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What is a Credit Shelter Trust?

Estate Planners | Monday, January 24th, 2011

A credit shelter trust is sometimes referred to as a bypass trust. The credit shelter trust is intended to allow married couples to take full advantage of the lifetime exemption for estate taxes and minimize federal tax on their combined estates. This trust allows each individual a one-time exemption from estate or so-called death tax and gift tax. Nonetheless, the lifetime exemption is calculated as a credit against the estate and gift tax and is sufficient to offset the tax due on an estate of a specific size. The exempt amount is $3.5 million, which provides for a combined exemption of $7 million. This type of trust is suitable for those couples who have combined assets that exceed the exclusion amount of $3.5 million.

How Does the Credit Shelter Trust Work?

Usually, this type of trust is funded via assets that are adequate to fully utilize the federal estate tax exemption, which is often called the applicable exclusion amount of $3.5 million of the first spouse to pass away. The credit shelter trust may be funded during the lifetimes of the spouses, or at the time of death of the first spouse to die. A surviving spouse may be given restrictive access and control over the assets in the credit shelter trust. The trust can be set up to give the surviving spouse an annual income that is earned by the trust, to withdraw $5,000 or five percent of the trusts’ principal for any reason that he or she sees fit, to use the trusts’ principal when necessary for health, support, education, or maintenance.

Let’s look at a real world example. Let’s assume that Bill and Hillary have a little over $6 million in assets. If Bill were to pass away, leaving everything to Hillary, there would be no federal estate tax incurred because existing law allows for an unlimited amount of money and property to pass to a spouse without such tax being due. Now, let’s assume that Hillary will live off the earnings and interest on her $6 million estate for her remaining lifetime. When Hillary dies, her entire estate passes to her children. If Hillary were to pass away in 2010, $3.5 million of her estate would be exempt, but the excess ($2.5 million) would be subjected to an estate tax of around forty percent. At that rate, the Internal Revenue Service would see a nice, fat check for over one million dollars. Bill and Hillary’s children would receive around $1.5 million of the un-exempt amount.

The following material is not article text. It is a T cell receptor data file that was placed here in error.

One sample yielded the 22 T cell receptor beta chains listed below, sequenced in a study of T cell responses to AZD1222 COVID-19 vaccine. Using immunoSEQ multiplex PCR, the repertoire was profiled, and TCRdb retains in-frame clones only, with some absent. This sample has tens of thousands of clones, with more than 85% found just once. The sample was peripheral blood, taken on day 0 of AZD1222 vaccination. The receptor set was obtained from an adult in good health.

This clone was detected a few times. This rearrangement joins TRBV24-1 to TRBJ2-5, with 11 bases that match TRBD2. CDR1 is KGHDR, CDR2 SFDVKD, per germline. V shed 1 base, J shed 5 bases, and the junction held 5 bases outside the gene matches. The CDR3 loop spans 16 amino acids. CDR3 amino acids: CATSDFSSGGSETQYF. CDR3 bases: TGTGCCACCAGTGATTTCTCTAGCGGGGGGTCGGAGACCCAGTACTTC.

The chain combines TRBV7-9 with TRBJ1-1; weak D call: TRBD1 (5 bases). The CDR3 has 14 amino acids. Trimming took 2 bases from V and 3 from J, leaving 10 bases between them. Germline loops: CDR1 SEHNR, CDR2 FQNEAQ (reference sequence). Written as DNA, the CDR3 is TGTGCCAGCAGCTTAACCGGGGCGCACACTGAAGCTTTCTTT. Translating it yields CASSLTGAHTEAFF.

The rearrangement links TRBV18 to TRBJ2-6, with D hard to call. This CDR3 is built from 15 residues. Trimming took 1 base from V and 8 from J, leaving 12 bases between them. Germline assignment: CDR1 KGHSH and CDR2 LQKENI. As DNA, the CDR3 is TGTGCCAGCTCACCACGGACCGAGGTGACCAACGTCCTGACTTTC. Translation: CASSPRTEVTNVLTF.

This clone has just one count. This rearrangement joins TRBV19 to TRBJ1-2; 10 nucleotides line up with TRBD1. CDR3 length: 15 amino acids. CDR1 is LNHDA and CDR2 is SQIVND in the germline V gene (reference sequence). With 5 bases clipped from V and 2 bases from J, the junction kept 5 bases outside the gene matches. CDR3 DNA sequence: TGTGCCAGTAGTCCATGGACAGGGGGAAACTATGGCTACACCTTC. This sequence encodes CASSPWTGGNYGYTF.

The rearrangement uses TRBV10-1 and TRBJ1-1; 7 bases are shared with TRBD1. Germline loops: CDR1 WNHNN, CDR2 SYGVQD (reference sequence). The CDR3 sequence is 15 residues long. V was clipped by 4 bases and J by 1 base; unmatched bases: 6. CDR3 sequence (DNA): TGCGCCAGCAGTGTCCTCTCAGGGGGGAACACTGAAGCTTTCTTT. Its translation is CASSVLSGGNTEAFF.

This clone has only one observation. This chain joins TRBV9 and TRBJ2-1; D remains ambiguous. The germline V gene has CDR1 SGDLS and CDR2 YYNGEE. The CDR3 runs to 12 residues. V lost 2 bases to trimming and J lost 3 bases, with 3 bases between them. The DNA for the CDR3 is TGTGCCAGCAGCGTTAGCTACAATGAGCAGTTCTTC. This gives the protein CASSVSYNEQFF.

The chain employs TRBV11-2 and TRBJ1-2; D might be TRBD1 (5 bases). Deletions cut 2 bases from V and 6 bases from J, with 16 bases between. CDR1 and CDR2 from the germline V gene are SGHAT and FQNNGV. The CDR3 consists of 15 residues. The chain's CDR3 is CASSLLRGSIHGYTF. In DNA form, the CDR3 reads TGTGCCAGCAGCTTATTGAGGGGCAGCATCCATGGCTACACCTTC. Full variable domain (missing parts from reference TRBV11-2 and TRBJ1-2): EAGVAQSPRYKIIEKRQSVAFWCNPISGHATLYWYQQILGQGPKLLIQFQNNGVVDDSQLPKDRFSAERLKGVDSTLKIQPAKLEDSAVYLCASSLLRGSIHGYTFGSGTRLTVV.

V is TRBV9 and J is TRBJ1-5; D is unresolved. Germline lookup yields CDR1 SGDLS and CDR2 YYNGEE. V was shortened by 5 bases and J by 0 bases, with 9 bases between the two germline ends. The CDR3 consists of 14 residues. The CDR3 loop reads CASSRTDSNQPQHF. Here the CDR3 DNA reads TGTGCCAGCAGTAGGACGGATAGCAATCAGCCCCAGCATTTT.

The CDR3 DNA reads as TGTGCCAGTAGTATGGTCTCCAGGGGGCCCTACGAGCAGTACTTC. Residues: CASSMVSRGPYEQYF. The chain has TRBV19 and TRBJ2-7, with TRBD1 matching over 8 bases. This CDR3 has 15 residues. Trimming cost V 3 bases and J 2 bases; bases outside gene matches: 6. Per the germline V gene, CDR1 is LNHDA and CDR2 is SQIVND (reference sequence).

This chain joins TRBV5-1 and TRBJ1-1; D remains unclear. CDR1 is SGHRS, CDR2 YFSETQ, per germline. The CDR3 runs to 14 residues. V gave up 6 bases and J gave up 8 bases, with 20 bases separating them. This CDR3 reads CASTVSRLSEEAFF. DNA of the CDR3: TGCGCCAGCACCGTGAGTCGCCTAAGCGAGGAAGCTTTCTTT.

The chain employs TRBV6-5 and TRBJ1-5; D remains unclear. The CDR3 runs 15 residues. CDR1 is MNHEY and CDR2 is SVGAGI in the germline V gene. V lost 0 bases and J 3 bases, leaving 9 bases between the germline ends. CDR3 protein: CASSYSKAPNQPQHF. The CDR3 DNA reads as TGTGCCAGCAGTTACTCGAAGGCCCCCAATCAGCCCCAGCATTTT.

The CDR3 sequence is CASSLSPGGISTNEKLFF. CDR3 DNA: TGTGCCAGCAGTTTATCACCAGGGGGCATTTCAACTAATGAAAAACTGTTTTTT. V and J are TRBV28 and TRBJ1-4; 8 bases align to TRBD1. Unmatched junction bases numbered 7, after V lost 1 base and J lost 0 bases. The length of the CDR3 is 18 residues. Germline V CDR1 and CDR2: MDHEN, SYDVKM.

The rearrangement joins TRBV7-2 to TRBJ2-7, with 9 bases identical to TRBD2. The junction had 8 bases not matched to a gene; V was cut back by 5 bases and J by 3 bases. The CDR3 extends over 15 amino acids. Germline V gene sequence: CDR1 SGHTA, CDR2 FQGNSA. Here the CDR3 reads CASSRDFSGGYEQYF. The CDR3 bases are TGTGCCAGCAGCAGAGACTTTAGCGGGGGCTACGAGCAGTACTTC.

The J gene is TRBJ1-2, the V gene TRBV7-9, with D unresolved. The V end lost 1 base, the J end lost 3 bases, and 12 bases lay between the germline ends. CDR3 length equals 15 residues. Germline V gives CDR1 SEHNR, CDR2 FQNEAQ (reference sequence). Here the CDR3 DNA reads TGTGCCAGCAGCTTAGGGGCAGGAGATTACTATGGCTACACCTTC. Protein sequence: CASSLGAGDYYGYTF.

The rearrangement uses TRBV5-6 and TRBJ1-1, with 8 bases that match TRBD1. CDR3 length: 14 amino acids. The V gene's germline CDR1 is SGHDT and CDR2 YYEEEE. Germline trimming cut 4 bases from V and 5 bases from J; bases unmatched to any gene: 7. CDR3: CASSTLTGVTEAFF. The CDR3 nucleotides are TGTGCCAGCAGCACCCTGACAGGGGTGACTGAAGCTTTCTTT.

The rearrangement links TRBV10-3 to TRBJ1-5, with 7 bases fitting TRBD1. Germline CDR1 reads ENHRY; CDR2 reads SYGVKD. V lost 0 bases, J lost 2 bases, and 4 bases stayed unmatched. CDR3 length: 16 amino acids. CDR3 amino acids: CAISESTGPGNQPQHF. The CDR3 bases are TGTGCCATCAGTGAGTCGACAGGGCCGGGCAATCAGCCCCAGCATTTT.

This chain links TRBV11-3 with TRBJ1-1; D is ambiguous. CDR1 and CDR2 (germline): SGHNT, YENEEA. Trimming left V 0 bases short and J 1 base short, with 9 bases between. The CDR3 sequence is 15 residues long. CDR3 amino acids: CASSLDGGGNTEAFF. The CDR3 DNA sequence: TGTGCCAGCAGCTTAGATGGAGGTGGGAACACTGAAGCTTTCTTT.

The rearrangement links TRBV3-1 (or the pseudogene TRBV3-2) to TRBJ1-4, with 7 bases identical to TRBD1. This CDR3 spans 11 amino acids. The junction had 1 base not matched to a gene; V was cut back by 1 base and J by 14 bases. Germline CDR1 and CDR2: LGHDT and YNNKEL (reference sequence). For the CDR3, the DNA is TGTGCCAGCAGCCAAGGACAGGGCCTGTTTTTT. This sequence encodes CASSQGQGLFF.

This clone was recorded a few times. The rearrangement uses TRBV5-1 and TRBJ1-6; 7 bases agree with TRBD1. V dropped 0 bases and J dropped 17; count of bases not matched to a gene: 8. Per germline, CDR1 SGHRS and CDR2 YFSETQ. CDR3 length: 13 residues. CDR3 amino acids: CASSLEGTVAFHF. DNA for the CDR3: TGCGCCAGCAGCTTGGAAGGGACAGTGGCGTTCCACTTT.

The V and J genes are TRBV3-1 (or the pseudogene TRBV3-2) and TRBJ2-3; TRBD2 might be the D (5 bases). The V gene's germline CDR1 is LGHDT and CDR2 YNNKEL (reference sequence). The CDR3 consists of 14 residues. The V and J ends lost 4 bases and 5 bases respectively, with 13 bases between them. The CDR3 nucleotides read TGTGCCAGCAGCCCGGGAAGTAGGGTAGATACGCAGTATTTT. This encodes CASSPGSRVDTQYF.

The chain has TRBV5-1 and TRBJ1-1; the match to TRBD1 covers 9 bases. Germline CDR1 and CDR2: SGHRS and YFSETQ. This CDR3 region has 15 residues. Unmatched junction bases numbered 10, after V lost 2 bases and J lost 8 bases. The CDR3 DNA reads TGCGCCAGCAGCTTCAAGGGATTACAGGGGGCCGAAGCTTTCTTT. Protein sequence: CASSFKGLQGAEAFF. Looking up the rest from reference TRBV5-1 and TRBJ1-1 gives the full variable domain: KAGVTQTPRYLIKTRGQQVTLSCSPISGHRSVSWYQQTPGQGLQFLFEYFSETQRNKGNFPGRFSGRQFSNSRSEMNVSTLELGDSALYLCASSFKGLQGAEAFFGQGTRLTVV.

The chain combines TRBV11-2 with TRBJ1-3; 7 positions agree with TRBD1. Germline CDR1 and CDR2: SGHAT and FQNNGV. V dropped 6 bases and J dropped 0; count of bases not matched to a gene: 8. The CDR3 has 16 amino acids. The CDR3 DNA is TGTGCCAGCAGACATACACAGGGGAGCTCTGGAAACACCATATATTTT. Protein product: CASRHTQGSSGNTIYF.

Had Bill executed a will that left an amount that was equal to the available exemption in a credit shelter trust, and the remainder of his estate was left to Hillary. Let’s also assume Bill passed away in 2008. Bill’s estate ($3 million) would pass to the trust without incurring tax. Hillary can then live off the earnings of her estate and also on income earned from the trust, tapping into the trust when she needs to for approved purposes. Then when Hillary dies, her estate would be able to use the $3.5 million exclusion so that her children do not lose a big part of the estate to estate tax.

In a nutshell, that is how a credit shelter trust works. Many couples fail to realize the true worth of their estate and thus don’t properly plan their estates and take advantage of the credit shelter trust. Once you factor in payouts from life insurance policies, homes and real estate investments, as well as other assets, your estate can quickly skyrocket to the $3.5 million range. Talk with an estate planner to find out if the credit shelter trust is right for your financial future.

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